As spring arrives and the days draw out we’ve been able to enjoy the last of the light over the loch at the beginning of our shifts and some beautiful sun rises as we wind down for the night.
We’re really happy that the resident female now has four eggs to incubate and hope that she can have a successful brood once again, adding to the population of this still rare and magnificent species.
The female still takes charge of the overnight incubation with the male generally turning up at around 5 a.m. to relieve her of her duties enabling her to leave the nest to stretch her wings.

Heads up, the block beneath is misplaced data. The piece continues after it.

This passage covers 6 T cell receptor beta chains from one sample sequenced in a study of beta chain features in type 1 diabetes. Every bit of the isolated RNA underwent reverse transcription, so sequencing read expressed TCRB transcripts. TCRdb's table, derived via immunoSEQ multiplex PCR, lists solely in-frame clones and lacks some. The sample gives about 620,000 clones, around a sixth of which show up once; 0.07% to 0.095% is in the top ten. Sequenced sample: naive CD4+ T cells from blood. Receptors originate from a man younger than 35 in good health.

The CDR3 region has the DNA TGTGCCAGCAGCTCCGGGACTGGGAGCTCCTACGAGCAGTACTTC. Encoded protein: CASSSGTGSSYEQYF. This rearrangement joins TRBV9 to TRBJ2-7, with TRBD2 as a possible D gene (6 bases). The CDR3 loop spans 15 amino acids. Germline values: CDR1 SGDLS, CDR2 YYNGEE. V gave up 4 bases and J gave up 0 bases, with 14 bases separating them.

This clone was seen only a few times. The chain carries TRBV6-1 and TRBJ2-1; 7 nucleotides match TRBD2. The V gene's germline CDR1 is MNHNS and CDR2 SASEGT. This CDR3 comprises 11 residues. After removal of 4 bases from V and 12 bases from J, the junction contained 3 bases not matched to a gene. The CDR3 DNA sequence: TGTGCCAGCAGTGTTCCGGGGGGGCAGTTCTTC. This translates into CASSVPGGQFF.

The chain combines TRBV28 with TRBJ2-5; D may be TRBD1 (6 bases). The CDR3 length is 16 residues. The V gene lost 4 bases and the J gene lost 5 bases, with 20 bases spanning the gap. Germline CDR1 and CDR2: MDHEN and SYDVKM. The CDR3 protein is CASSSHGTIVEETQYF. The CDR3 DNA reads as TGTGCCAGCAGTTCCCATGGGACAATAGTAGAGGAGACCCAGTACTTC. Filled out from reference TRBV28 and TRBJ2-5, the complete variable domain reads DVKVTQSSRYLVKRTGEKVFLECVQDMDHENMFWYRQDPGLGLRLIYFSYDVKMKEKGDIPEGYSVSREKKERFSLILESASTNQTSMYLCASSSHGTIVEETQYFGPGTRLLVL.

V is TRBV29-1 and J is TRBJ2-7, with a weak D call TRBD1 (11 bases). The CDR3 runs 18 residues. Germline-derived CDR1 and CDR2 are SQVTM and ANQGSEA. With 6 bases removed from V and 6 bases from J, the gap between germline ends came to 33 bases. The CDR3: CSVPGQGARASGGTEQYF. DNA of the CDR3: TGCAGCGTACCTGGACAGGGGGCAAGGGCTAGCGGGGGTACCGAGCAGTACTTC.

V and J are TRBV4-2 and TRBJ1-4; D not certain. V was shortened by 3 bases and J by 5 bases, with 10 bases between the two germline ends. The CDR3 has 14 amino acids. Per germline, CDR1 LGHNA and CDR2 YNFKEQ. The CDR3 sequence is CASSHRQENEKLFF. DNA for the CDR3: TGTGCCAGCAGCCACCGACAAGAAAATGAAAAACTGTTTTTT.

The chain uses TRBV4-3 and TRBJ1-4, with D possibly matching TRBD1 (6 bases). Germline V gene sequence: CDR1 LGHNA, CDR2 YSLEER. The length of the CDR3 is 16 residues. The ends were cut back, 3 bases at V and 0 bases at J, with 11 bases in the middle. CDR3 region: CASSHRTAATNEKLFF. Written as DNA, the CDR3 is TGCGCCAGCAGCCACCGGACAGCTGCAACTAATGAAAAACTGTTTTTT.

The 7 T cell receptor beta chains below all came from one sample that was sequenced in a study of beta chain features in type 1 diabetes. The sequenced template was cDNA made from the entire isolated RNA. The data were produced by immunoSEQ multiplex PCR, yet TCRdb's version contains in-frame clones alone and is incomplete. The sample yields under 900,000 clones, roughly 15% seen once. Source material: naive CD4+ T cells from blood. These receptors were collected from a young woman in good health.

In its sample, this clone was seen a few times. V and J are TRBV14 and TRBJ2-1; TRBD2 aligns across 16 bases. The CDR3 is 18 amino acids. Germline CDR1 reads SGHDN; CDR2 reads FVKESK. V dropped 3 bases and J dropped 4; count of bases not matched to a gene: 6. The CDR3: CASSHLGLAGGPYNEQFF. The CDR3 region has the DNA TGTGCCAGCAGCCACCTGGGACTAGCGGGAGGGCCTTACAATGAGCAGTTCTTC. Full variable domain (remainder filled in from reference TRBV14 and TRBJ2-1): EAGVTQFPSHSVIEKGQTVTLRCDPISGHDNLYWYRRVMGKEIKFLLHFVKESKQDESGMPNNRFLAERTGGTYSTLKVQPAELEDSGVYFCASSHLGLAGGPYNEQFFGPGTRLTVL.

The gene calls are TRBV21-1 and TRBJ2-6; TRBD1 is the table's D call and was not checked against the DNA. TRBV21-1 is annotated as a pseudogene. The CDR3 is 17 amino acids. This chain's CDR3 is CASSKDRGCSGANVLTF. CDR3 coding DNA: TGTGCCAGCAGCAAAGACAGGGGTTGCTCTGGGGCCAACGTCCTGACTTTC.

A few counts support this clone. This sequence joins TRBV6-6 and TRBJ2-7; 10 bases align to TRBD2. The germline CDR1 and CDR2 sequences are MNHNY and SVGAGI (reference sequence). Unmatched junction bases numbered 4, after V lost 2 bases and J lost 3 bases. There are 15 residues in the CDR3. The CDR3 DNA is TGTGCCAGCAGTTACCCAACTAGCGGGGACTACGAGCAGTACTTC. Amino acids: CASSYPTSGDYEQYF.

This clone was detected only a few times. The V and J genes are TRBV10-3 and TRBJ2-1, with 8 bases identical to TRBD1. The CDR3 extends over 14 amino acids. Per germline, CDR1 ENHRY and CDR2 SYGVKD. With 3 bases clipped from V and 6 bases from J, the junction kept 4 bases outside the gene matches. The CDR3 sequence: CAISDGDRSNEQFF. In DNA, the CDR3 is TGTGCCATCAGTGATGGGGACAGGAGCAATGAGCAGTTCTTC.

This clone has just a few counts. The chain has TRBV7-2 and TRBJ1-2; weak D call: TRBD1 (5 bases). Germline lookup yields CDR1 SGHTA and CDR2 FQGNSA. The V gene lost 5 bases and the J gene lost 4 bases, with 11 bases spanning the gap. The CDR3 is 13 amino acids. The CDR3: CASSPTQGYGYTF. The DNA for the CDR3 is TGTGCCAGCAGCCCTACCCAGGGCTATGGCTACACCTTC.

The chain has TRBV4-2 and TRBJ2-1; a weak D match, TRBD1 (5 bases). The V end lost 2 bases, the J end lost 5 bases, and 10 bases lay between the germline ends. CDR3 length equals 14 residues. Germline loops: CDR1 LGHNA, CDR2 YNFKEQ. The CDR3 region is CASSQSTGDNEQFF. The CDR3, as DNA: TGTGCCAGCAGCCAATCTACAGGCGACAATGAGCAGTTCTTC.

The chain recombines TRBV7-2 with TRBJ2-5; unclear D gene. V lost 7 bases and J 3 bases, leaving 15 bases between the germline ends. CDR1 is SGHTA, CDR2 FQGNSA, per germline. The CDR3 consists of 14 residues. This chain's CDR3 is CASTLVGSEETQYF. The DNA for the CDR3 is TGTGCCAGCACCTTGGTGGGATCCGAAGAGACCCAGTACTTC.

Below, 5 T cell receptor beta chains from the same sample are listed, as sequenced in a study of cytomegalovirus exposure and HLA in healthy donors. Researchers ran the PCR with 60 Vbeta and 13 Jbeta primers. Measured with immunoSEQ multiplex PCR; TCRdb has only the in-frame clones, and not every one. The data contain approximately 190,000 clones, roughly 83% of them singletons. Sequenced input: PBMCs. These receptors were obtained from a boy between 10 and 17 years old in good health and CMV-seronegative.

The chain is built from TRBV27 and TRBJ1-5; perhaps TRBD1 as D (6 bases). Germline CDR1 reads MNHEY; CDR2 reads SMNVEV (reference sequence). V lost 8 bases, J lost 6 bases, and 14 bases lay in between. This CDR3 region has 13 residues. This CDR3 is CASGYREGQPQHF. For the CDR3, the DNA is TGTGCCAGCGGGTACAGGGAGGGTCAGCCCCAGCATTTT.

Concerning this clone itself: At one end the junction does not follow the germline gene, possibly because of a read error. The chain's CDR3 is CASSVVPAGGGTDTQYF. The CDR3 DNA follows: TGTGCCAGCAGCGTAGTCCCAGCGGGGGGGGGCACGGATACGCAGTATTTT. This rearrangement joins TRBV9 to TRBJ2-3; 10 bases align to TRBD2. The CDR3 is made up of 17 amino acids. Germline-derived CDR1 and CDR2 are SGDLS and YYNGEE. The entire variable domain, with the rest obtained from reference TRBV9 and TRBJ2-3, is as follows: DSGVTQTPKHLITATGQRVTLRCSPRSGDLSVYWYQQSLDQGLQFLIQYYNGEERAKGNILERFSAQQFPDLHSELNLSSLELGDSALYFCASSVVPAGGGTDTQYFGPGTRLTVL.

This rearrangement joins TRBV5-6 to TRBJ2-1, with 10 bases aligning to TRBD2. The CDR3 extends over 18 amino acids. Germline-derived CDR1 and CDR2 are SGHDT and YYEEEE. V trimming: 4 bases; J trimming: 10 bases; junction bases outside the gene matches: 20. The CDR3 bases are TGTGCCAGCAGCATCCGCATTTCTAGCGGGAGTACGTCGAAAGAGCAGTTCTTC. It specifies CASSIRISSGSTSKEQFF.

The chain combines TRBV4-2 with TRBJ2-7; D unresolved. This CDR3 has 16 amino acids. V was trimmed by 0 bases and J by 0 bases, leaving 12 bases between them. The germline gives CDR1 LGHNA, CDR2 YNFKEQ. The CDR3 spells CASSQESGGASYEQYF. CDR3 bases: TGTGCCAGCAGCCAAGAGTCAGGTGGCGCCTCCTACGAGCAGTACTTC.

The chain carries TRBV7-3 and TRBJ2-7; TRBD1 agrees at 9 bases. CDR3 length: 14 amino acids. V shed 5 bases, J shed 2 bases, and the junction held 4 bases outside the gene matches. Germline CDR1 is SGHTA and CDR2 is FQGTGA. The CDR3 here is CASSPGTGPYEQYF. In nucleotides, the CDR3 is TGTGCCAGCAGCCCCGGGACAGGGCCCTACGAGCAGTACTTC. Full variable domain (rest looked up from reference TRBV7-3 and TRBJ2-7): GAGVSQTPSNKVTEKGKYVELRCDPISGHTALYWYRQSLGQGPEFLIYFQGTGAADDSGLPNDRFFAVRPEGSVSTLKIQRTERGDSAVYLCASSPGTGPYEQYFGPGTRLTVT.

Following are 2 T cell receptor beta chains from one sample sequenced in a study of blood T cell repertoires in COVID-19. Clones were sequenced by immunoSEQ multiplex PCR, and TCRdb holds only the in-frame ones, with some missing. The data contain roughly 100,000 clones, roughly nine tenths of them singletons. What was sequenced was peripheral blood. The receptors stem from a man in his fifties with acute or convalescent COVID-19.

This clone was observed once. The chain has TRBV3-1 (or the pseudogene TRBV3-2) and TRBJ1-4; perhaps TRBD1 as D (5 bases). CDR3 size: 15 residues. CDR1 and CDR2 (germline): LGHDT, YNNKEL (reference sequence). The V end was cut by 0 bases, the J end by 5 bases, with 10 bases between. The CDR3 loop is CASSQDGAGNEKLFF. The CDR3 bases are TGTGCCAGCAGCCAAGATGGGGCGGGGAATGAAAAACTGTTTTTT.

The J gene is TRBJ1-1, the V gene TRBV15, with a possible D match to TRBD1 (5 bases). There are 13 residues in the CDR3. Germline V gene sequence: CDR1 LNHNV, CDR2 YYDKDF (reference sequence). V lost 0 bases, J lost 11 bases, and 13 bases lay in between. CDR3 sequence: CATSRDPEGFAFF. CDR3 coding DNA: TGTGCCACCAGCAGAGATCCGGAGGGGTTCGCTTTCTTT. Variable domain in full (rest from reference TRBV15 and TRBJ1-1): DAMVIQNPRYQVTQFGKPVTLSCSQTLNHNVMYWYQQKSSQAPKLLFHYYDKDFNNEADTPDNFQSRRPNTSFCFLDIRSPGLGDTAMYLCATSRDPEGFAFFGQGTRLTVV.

The early mornings on the loch are the most enjoyable part of our shift as the peace and quiet of the night is replaced by the early comings and goings of the reserves wildlife and we are often joined by an oyster catcher sitting on top of the Crannog hide who appears to be taking as much pleasure from the sunrise as we do!
Further to the graph produced last week, we thought it might be interesting to compile mating attempts now that our female has laid. Below is a summary of mating attempts before and after the eggs were laid.
Guy and Ainoa
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As spring arrives and the days draw out we’ve been able to enjoy the last of the light over the loch at the beginning of our shifts and some beautiful …